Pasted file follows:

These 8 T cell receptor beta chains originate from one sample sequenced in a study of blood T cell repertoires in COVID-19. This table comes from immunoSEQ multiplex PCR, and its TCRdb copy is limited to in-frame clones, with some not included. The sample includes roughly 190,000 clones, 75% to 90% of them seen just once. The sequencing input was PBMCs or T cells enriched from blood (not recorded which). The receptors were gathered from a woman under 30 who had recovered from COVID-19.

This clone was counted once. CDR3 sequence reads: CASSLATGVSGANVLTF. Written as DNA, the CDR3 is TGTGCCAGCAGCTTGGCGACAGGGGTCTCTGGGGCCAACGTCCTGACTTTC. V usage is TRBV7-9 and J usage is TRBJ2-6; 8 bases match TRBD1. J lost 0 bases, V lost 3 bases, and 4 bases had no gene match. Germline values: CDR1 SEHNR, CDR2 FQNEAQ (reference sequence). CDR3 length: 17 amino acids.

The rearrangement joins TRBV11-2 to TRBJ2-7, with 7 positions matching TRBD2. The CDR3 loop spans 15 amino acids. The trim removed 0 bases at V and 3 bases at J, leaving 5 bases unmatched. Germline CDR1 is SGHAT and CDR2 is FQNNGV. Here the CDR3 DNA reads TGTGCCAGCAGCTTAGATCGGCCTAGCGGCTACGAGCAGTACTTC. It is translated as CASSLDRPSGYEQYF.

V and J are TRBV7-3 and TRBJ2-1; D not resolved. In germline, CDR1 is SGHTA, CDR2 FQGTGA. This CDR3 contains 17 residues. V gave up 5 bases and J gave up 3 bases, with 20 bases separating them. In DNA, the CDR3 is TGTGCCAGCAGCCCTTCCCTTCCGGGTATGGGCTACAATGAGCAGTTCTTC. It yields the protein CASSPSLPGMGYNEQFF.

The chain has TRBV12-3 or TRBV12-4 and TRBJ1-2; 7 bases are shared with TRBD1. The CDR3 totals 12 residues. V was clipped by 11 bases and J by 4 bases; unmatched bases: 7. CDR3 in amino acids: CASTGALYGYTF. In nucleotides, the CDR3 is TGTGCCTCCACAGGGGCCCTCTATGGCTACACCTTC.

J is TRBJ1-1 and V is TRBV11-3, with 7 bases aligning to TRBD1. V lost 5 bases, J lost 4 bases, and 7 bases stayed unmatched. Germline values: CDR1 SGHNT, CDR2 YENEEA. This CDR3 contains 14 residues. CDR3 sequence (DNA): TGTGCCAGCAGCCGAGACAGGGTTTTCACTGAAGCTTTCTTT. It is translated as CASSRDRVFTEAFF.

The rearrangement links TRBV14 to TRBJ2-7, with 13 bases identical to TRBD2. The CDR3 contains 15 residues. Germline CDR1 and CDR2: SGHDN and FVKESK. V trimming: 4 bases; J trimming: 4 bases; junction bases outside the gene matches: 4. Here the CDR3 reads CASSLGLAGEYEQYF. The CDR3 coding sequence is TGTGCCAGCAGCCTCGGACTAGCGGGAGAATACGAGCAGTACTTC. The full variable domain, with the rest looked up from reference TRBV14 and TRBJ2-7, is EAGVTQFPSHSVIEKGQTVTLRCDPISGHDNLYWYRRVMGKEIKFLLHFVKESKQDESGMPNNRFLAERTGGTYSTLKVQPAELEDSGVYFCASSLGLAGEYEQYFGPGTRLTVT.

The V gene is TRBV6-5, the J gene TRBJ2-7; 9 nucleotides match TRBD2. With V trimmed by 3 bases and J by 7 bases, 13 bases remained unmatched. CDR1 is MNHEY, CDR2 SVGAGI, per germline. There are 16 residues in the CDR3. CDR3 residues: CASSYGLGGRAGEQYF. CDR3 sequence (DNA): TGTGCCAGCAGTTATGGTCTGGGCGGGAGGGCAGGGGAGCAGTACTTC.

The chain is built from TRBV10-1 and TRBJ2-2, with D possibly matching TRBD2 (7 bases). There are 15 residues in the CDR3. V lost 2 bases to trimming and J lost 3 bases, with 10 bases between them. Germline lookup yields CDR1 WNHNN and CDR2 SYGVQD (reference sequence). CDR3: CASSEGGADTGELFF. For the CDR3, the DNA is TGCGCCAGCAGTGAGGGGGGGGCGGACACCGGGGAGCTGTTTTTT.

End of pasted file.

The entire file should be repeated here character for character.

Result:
These 8 T cell receptor beta chains originate from one sample sequenced in a study of blood T cell repertoires in COVID-19. This table comes from immunoSEQ multiplex PCR, and its TCRdb copy is limited to in-frame clones, with some not included. The sample includes roughly 190,000 clones, 75% to 90% of them seen just once. The sequencing input was PBMCs or T cells enriched from blood (not recorded which). The receptors were gathered from a woman under 30 who had recovered from COVID-19.

This clone was counted once. CDR3 sequence reads: CASSLATGVSGANVLTF. Written as DNA, the CDR3 is TGTGCCAGCAGCTTGGCGACAGGGGTCTCTGGGGCCAACGTCCTGACTTTC. V usage is TRBV7-9 and J usage is TRBJ2-6; 8 bases match TRBD1. J lost 0 bases, V lost 3 bases, and 4 bases had no gene match. Germline values: CDR1 SEHNR, CDR2 FQNEAQ (reference sequence). CDR3 length: 17 amino acids.

The rearrangement joins TRBV11-2 to TRBJ2-7, with 7 positions matching TRBD2. The CDR3 loop spans 15 amino acids. The trim removed 0 bases at V and 3 bases at J, leaving 5 bases unmatched. Germline CDR1 is SGHAT and CDR2 is FQNNGV. Here the CDR3 DNA reads TGTGCCAGCAGCTTAGATCGGCCTAGCGGCTACGAGCAGTACTTC. It is translated as CASSLDRPSGYEQYF.

V and J are TRBV7-3 and TRBJ2-1; D not resolved. In germline, CDR1 is SGHTA, CDR2 FQGTGA. This CDR3 contains 17 residues. V gave up 5 bases and J gave up 3 bases, with 20 bases separating them. In DNA, the CDR3 is TGTGCCAGCAGCCCTTCCCTTCCGGGTATGGGCTACAATGAGCAGTTCTTC. It yields the protein CASSPSLPGMGYNEQFF.

The chain has TRBV12-3 or TRBV12-4 and TRBJ1-2; 7 bases are shared with TRBD1. The CDR3 totals 12 residues. V was clipped by 11 bases and J by 4 bases; unmatched bases: 7. CDR3 in amino acids: CASTGALYGYTF. In nucleotides, the CDR3 is TGTGCCTCCACAGGGGCCCTCTATGGCTACACCTTC.

J is TRBJ1-1 and V is TRBV11-3, with 7 bases aligning to TRBD1. V lost 5 bases, J lost 4 bases, and 7 bases stayed unmatched. Germline values: CDR1 SGHNT, CDR2 YENEEA. This CDR3 contains 14 residues. CDR3 sequence (DNA): TGTGCCAGCAGCCGAGACAGGGTTTTCACTGAAGCTTTCTTT. It is translated as CASSRDRVFTEAFF.

The rearrangement links TRBV14 to TRBJ2-7, with 13 bases identical to TRBD2. The CDR3 contains 15 residues. Germline CDR1 and CDR2: SGHDN and FVKESK. V trimming: 4 bases; J trimming: 4 bases; junction bases outside the gene matches: 4. Here the CDR3 reads CASSLGLAGEYEQYF. The CDR3 coding sequence is TGTGCCAGCAGCCTCGGACTAGCGGGAGAATACGAGCAGTACTTC. The full variable domain, with the rest looked up from reference TRBV14 and TRBJ2-7, is EAGVTQFPSHSVIEKGQTVTLRCDPISGHDNLYWYRRVMGKEIKFLLHFVKESKQDESGMPNNRFLAERTGGTYSTLKVQPAELEDSGVYFCASSLGLAGEYEQYFGPGTRLTVT.

The V gene is TRBV6-5, the J gene TRBJ2-7; 9 nucleotides match TRBD2. With V trimmed by 3 bases and J by 7 bases, 13 bases remained unmatched. CDR1 is MNHEY, CDR2 SVGAGI, per germline. There are 16 residues in the CDR3. CDR3 residues: CASSYGLGGRAGEQYF. CDR3 sequence (DNA): TGTGCCAGCAGTTATGGTCTGGGCGGGAGGGCAGGGGAGCAGTACTTC.

The chain is built from TRBV10-1 and TRBJ2-2, with D possibly matching TRBD2 (7 bases). There are 15 residues in the CDR3. V lost 2 bases to trimming and J lost 3 bases, with 10 bases between them. Germline lookup yields CDR1 WNHNN and CDR2 SYGVQD (reference sequence). CDR3: CASSEGGADTGELFF. For the CDR3, the DNA is TGCGCCAGCAGTGAGGGGGGGGCGGACACCGGGGAGCTGTTTTTT.